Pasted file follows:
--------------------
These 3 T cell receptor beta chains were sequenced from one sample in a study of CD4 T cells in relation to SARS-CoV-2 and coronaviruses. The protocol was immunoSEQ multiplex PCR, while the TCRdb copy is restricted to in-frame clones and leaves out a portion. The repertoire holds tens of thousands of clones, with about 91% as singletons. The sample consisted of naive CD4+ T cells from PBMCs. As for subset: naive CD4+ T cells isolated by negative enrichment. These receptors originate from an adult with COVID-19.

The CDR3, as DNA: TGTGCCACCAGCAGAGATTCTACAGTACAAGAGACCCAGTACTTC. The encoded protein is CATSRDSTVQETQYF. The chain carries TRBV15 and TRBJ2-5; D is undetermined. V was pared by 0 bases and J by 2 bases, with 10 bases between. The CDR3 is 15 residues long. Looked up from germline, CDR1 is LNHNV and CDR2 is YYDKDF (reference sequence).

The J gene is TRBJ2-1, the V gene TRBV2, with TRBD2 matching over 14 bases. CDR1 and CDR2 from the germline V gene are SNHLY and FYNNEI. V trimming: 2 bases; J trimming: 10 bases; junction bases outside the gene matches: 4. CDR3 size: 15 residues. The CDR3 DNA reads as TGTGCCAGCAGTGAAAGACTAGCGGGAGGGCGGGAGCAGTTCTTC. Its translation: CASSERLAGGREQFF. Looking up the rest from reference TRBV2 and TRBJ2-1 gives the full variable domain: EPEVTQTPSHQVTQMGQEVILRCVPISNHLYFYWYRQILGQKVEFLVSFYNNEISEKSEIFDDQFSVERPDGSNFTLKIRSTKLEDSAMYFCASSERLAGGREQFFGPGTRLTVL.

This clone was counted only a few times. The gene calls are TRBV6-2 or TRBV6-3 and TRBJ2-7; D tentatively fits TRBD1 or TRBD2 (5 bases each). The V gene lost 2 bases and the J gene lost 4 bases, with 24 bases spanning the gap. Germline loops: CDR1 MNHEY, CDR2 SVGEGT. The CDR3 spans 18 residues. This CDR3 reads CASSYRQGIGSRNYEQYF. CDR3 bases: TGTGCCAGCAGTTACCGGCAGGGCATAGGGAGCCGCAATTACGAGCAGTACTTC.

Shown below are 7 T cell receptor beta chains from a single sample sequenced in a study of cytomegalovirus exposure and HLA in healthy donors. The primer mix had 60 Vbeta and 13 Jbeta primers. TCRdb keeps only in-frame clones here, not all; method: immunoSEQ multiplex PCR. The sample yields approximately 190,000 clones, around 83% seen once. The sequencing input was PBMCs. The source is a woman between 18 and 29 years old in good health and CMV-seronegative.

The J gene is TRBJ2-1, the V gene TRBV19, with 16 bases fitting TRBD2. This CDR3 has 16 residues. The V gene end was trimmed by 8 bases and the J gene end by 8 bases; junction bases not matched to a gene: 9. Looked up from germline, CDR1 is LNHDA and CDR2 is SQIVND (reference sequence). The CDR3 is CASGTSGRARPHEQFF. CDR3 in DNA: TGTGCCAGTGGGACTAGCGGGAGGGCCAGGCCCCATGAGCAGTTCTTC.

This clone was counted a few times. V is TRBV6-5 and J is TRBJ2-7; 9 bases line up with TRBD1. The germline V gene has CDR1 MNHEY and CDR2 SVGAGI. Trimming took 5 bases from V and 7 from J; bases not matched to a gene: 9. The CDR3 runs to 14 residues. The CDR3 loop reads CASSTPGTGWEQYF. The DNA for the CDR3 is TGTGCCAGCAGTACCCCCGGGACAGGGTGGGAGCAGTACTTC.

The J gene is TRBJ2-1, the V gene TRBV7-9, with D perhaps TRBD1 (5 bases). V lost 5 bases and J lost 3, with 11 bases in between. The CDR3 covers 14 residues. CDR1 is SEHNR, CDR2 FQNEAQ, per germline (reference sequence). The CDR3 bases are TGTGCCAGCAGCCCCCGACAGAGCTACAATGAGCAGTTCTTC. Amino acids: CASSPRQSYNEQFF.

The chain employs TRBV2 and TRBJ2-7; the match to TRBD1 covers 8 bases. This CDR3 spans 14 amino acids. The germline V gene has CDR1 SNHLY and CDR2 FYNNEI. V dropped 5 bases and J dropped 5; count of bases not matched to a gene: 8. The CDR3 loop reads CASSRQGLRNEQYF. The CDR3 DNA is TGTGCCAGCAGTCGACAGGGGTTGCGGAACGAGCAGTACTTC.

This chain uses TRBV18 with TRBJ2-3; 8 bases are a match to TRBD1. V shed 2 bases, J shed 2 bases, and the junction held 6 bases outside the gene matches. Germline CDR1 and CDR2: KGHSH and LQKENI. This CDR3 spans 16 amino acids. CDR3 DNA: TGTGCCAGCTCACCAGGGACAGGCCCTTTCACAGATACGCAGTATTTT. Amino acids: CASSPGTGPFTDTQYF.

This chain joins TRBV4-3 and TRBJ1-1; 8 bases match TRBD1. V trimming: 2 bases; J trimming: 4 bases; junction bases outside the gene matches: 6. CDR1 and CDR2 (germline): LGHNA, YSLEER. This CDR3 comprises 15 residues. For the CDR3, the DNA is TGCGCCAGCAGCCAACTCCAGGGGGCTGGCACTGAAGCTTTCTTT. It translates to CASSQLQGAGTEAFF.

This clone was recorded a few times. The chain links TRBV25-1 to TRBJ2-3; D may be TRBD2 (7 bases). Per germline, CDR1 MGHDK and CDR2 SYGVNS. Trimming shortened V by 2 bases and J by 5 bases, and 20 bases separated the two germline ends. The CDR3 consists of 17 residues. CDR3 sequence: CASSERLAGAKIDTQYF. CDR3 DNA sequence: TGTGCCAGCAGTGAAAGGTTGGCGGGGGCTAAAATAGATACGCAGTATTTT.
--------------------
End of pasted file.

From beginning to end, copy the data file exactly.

These 3 T cell receptor beta chains were sequenced from one sample in a study of CD4 T cells in relation to SARS-CoV-2 and coronaviruses. The protocol was immunoSEQ multiplex PCR, while the TCRdb copy is restricted to in-frame clones and leaves out a portion. The repertoire holds tens of thousands of clones, with about 91% as singletons. The sample consisted of naive CD4+ T cells from PBMCs. As for subset: naive CD4+ T cells isolated by negative enrichment. These receptors originate from an adult with COVID-19.

The CDR3, as DNA: TGTGCCACCAGCAGAGATTCTACAGTACAAGAGACCCAGTACTTC. The encoded protein is CATSRDSTVQETQYF. The chain carries TRBV15 and TRBJ2-5; D is undetermined. V was pared by 0 bases and J by 2 bases, with 10 bases between. The CDR3 is 15 residues long. Looked up from germline, CDR1 is LNHNV and CDR2 is YYDKDF (reference sequence).

The J gene is TRBJ2-1, the V gene TRBV2, with TRBD2 matching over 14 bases. CDR1 and CDR2 from the germline V gene are SNHLY and FYNNEI. V trimming: 2 bases; J trimming: 10 bases; junction bases outside the gene matches: 4. CDR3 size: 15 residues. The CDR3 DNA reads as TGTGCCAGCAGTGAAAGACTAGCGGGAGGGCGGGAGCAGTTCTTC. Its translation: CASSERLAGGREQFF. Looking up the rest from reference TRBV2 and TRBJ2-1 gives the full variable domain: EPEVTQTPSHQVTQMGQEVILRCVPISNHLYFYWYRQILGQKVEFLVSFYNNEISEKSEIFDDQFSVERPDGSNFTLKIRSTKLEDSAMYFCASSERLAGGREQFFGPGTRLTVL.

This clone was counted only a few times. The gene calls are TRBV6-2 or TRBV6-3 and TRBJ2-7; D tentatively fits TRBD1 or TRBD2 (5 bases each). The V gene lost 2 bases and the J gene lost 4 bases, with 24 bases spanning the gap. Germline loops: CDR1 MNHEY, CDR2 SVGEGT. The CDR3 spans 18 residues. This CDR3 reads CASSYRQGIGSRNYEQYF. CDR3 bases: TGTGCCAGCAGTTACCGGCAGGGCATAGGGAGCCGCAATTACGAGCAGTACTTC.

Shown below are 7 T cell receptor beta chains from a single sample sequenced in a study of cytomegalovirus exposure and HLA in healthy donors. The primer mix had 60 Vbeta and 13 Jbeta primers. TCRdb keeps only in-frame clones here, not all; method: immunoSEQ multiplex PCR. The sample yields approximately 190,000 clones, around 83% seen once. The sequencing input was PBMCs. The source is a woman between 18 and 29 years old in good health and CMV-seronegative.

The J gene is TRBJ2-1, the V gene TRBV19, with 16 bases fitting TRBD2. This CDR3 has 16 residues. The V gene end was trimmed by 8 bases and the J gene end by 8 bases; junction bases not matched to a gene: 9. Looked up from germline, CDR1 is LNHDA and CDR2 is SQIVND (reference sequence). The CDR3 is CASGTSGRARPHEQFF. CDR3 in DNA: TGTGCCAGTGGGACTAGCGGGAGGGCCAGGCCCCATGAGCAGTTCTTC.

This clone was counted a few times. V is TRBV6-5 and J is TRBJ2-7; 9 bases line up with TRBD1. The germline V gene has CDR1 MNHEY and CDR2 SVGAGI. Trimming took 5 bases from V and 7 from J; bases not matched to a gene: 9. The CDR3 runs to 14 residues. The CDR3 loop reads CASSTPGTGWEQYF. The DNA for the CDR3 is TGTGCCAGCAGTACCCCCGGGACAGGGTGGGAGCAGTACTTC.

The J gene is TRBJ2-1, the V gene TRBV7-9, with D perhaps TRBD1 (5 bases). V lost 5 bases and J lost 3, with 11 bases in between. The CDR3 covers 14 residues. CDR1 is SEHNR, CDR2 FQNEAQ, per germline (reference sequence). The CDR3 bases are TGTGCCAGCAGCCCCCGACAGAGCTACAATGAGCAGTTCTTC. Amino acids: CASSPRQSYNEQFF.

The chain employs TRBV2 and TRBJ2-7; the match to TRBD1 covers 8 bases. This CDR3 spans 14 amino acids. The germline V gene has CDR1 SNHLY and CDR2 FYNNEI. V dropped 5 bases and J dropped 5; count of bases not matched to a gene: 8. The CDR3 loop reads CASSRQGLRNEQYF. The CDR3 DNA is TGTGCCAGCAGTCGACAGGGGTTGCGGAACGAGCAGTACTTC.

This chain uses TRBV18 with TRBJ2-3; 8 bases are a match to TRBD1. V shed 2 bases, J shed 2 bases, and the junction held 6 bases outside the gene matches. Germline CDR1 and CDR2: KGHSH and LQKENI. This CDR3 spans 16 amino acids. CDR3 DNA: TGTGCCAGCTCACCAGGGACAGGCCCTTTCACAGATACGCAGTATTTT. Amino acids: CASSPGTGPFTDTQYF.

This chain joins TRBV4-3 and TRBJ1-1; 8 bases match TRBD1. V trimming: 2 bases; J trimming: 4 bases; junction bases outside the gene matches: 6. CDR1 and CDR2 (germline): LGHNA, YSLEER. This CDR3 comprises 15 residues. For the CDR3, the DNA is TGCGCCAGCAGCCAACTCCAGGGGGCTGGCACTGAAGCTTTCTTT. It translates to CASSQLQGAGTEAFF.

This clone was recorded a few times. The chain links TRBV25-1 to TRBJ2-3; D may be TRBD2 (7 bases). Per germline, CDR1 MGHDK and CDR2 SYGVNS. Trimming shortened V by 2 bases and J by 5 bases, and 20 bases separated the two germline ends. The CDR3 consists of 17 residues. CDR3 sequence: CASSERLAGAKIDTQYF. CDR3 DNA sequence: TGTGCCAGCAGTGAAAGGTTGGCGGGGGCTAAAATAGATACGCAGTATTTT.